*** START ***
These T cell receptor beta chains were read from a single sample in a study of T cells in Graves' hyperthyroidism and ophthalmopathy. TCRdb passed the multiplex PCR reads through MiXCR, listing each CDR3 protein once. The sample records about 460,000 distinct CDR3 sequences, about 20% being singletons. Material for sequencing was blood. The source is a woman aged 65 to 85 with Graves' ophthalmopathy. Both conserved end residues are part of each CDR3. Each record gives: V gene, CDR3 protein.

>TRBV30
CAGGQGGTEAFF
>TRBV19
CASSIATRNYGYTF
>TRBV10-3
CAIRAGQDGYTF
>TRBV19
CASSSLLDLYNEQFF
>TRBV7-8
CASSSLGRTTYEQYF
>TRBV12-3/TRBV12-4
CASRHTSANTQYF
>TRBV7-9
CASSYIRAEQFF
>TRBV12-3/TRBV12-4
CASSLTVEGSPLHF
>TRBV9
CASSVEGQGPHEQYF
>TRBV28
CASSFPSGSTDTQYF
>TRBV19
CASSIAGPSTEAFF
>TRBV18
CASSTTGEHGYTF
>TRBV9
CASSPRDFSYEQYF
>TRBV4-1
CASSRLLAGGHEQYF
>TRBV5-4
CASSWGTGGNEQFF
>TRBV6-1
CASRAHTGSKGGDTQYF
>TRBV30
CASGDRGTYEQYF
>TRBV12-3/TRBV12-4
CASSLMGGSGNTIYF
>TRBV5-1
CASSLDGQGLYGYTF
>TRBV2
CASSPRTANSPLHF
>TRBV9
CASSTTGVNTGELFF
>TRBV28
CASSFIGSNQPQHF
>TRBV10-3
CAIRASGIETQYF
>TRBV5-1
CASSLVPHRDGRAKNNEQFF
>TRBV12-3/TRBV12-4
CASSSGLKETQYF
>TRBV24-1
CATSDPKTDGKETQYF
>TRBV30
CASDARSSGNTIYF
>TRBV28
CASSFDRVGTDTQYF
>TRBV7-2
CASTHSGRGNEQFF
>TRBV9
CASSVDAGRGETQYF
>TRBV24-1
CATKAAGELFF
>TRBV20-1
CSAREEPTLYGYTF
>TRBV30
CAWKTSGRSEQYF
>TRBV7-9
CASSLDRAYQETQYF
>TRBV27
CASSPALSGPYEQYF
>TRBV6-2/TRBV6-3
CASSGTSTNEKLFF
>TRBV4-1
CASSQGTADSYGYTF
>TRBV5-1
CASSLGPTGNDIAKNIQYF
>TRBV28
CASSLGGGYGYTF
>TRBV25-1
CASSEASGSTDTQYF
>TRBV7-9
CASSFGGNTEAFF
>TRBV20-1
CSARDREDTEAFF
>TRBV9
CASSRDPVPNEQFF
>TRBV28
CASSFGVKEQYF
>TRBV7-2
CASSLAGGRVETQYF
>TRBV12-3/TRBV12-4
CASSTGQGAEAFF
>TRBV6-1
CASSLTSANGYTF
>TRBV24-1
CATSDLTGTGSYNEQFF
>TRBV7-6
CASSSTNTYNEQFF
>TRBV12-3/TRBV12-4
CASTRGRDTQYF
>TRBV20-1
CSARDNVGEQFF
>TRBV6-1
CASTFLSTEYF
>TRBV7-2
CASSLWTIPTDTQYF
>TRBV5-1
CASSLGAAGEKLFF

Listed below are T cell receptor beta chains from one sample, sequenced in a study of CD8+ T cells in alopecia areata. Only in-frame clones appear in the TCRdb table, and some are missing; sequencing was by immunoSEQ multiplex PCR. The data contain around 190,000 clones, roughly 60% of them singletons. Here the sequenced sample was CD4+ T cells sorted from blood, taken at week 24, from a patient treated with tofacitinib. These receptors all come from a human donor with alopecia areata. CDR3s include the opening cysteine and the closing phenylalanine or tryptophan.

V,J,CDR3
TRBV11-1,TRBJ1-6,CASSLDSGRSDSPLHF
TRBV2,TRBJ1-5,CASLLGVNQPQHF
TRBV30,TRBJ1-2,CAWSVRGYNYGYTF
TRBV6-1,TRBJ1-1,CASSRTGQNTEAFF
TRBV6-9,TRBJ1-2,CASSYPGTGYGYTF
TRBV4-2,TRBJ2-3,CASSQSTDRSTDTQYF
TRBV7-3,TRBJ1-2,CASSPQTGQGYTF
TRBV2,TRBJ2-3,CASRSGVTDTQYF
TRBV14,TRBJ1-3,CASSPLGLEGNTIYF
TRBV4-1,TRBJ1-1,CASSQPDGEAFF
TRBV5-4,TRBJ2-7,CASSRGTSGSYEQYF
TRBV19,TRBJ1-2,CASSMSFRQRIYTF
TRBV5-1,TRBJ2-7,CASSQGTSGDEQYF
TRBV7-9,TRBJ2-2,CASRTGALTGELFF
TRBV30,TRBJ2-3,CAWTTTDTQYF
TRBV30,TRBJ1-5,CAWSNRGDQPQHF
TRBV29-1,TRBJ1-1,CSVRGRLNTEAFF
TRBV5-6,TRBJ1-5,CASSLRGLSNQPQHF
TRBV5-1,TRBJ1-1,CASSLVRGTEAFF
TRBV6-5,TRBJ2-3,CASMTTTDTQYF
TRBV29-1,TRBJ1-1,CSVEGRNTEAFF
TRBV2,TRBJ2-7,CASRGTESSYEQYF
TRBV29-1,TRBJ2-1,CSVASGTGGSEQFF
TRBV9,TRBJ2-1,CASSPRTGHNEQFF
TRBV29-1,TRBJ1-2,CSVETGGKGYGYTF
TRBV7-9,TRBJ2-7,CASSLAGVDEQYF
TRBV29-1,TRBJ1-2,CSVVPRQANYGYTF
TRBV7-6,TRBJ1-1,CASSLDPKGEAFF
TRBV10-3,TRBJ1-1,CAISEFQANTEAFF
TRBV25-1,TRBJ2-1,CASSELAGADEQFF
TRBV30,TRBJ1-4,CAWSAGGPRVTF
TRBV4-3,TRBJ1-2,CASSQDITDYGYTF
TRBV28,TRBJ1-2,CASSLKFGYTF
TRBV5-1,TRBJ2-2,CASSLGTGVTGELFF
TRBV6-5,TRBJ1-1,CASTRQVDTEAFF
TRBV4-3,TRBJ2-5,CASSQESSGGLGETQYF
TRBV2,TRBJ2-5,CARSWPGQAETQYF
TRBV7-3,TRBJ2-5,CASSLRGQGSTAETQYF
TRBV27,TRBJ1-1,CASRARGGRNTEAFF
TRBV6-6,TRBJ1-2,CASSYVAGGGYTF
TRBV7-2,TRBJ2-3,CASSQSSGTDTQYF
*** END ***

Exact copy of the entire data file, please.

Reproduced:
These T cell receptor beta chains were read from a single sample in a study of T cells in Graves' hyperthyroidism and ophthalmopathy. TCRdb passed the multiplex PCR reads through MiXCR, listing each CDR3 protein once. The sample records about 460,000 distinct CDR3 sequences, about 20% being singletons. Material for sequencing was blood. The source is a woman aged 65 to 85 with Graves' ophthalmopathy. Both conserved end residues are part of each CDR3. Each record gives: V gene, CDR3 protein.

>TRBV30
CAGGQGGTEAFF
>TRBV19
CASSIATRNYGYTF
>TRBV10-3
CAIRAGQDGYTF
>TRBV19
CASSSLLDLYNEQFF
>TRBV7-8
CASSSLGRTTYEQYF
>TRBV12-3/TRBV12-4
CASRHTSANTQYF
>TRBV7-9
CASSYIRAEQFF
>TRBV12-3/TRBV12-4
CASSLTVEGSPLHF
>TRBV9
CASSVEGQGPHEQYF
>TRBV28
CASSFPSGSTDTQYF
>TRBV19
CASSIAGPSTEAFF
>TRBV18
CASSTTGEHGYTF
>TRBV9
CASSPRDFSYEQYF
>TRBV4-1
CASSRLLAGGHEQYF
>TRBV5-4
CASSWGTGGNEQFF
>TRBV6-1
CASRAHTGSKGGDTQYF
>TRBV30
CASGDRGTYEQYF
>TRBV12-3/TRBV12-4
CASSLMGGSGNTIYF
>TRBV5-1
CASSLDGQGLYGYTF
>TRBV2
CASSPRTANSPLHF
>TRBV9
CASSTTGVNTGELFF
>TRBV28
CASSFIGSNQPQHF
>TRBV10-3
CAIRASGIETQYF
>TRBV5-1
CASSLVPHRDGRAKNNEQFF
>TRBV12-3/TRBV12-4
CASSSGLKETQYF
>TRBV24-1
CATSDPKTDGKETQYF
>TRBV30
CASDARSSGNTIYF
>TRBV28
CASSFDRVGTDTQYF
>TRBV7-2
CASTHSGRGNEQFF
>TRBV9
CASSVDAGRGETQYF
>TRBV24-1
CATKAAGELFF
>TRBV20-1
CSAREEPTLYGYTF
>TRBV30
CAWKTSGRSEQYF
>TRBV7-9
CASSLDRAYQETQYF
>TRBV27
CASSPALSGPYEQYF
>TRBV6-2/TRBV6-3
CASSGTSTNEKLFF
>TRBV4-1
CASSQGTADSYGYTF
>TRBV5-1
CASSLGPTGNDIAKNIQYF
>TRBV28
CASSLGGGYGYTF
>TRBV25-1
CASSEASGSTDTQYF
>TRBV7-9
CASSFGGNTEAFF
>TRBV20-1
CSARDREDTEAFF
>TRBV9
CASSRDPVPNEQFF
>TRBV28
CASSFGVKEQYF
>TRBV7-2
CASSLAGGRVETQYF
>TRBV12-3/TRBV12-4
CASSTGQGAEAFF
>TRBV6-1
CASSLTSANGYTF
>TRBV24-1
CATSDLTGTGSYNEQFF
>TRBV7-6
CASSSTNTYNEQFF
>TRBV12-3/TRBV12-4
CASTRGRDTQYF
>TRBV20-1
CSARDNVGEQFF
>TRBV6-1
CASTFLSTEYF
>TRBV7-2
CASSLWTIPTDTQYF
>TRBV5-1
CASSLGAAGEKLFF

Listed below are T cell receptor beta chains from one sample, sequenced in a study of CD8+ T cells in alopecia areata. Only in-frame clones appear in the TCRdb table, and some are missing; sequencing was by immunoSEQ multiplex PCR. The data contain around 190,000 clones, roughly 60% of them singletons. Here the sequenced sample was CD4+ T cells sorted from blood, taken at week 24, from a patient treated with tofacitinib. These receptors all come from a human donor with alopecia areata. CDR3s include the opening cysteine and the closing phenylalanine or tryptophan.

V,J,CDR3
TRBV11-1,TRBJ1-6,CASSLDSGRSDSPLHF
TRBV2,TRBJ1-5,CASLLGVNQPQHF
TRBV30,TRBJ1-2,CAWSVRGYNYGYTF
TRBV6-1,TRBJ1-1,CASSRTGQNTEAFF
TRBV6-9,TRBJ1-2,CASSYPGTGYGYTF
TRBV4-2,TRBJ2-3,CASSQSTDRSTDTQYF
TRBV7-3,TRBJ1-2,CASSPQTGQGYTF
TRBV2,TRBJ2-3,CASRSGVTDTQYF
TRBV14,TRBJ1-3,CASSPLGLEGNTIYF
TRBV4-1,TRBJ1-1,CASSQPDGEAFF
TRBV5-4,TRBJ2-7,CASSRGTSGSYEQYF
TRBV19,TRBJ1-2,CASSMSFRQRIYTF
TRBV5-1,TRBJ2-7,CASSQGTSGDEQYF
TRBV7-9,TRBJ2-2,CASRTGALTGELFF
TRBV30,TRBJ2-3,CAWTTTDTQYF
TRBV30,TRBJ1-5,CAWSNRGDQPQHF
TRBV29-1,TRBJ1-1,CSVRGRLNTEAFF
TRBV5-6,TRBJ1-5,CASSLRGLSNQPQHF
TRBV5-1,TRBJ1-1,CASSLVRGTEAFF
TRBV6-5,TRBJ2-3,CASMTTTDTQYF
TRBV29-1,TRBJ1-1,CSVEGRNTEAFF
TRBV2,TRBJ2-7,CASRGTESSYEQYF
TRBV29-1,TRBJ2-1,CSVASGTGGSEQFF
TRBV9,TRBJ2-1,CASSPRTGHNEQFF
TRBV29-1,TRBJ1-2,CSVETGGKGYGYTF
TRBV7-9,TRBJ2-7,CASSLAGVDEQYF
TRBV29-1,TRBJ1-2,CSVVPRQANYGYTF
TRBV7-6,TRBJ1-1,CASSLDPKGEAFF
TRBV10-3,TRBJ1-1,CAISEFQANTEAFF
TRBV25-1,TRBJ2-1,CASSELAGADEQFF
TRBV30,TRBJ1-4,CAWSAGGPRVTF
TRBV4-3,TRBJ1-2,CASSQDITDYGYTF
TRBV28,TRBJ1-2,CASSLKFGYTF
TRBV5-1,TRBJ2-2,CASSLGTGVTGELFF
TRBV6-5,TRBJ1-1,CASTRQVDTEAFF
TRBV4-3,TRBJ2-5,CASSQESSGGLGETQYF
TRBV2,TRBJ2-5,CARSWPGQAETQYF
TRBV7-3,TRBJ2-5,CASSLRGQGSTAETQYF
TRBV27,TRBJ1-1,CASRARGGRNTEAFF
TRBV6-6,TRBJ1-2,CASSYVAGGGYTF
TRBV7-2,TRBJ2-3,CASSQSSGTDTQYF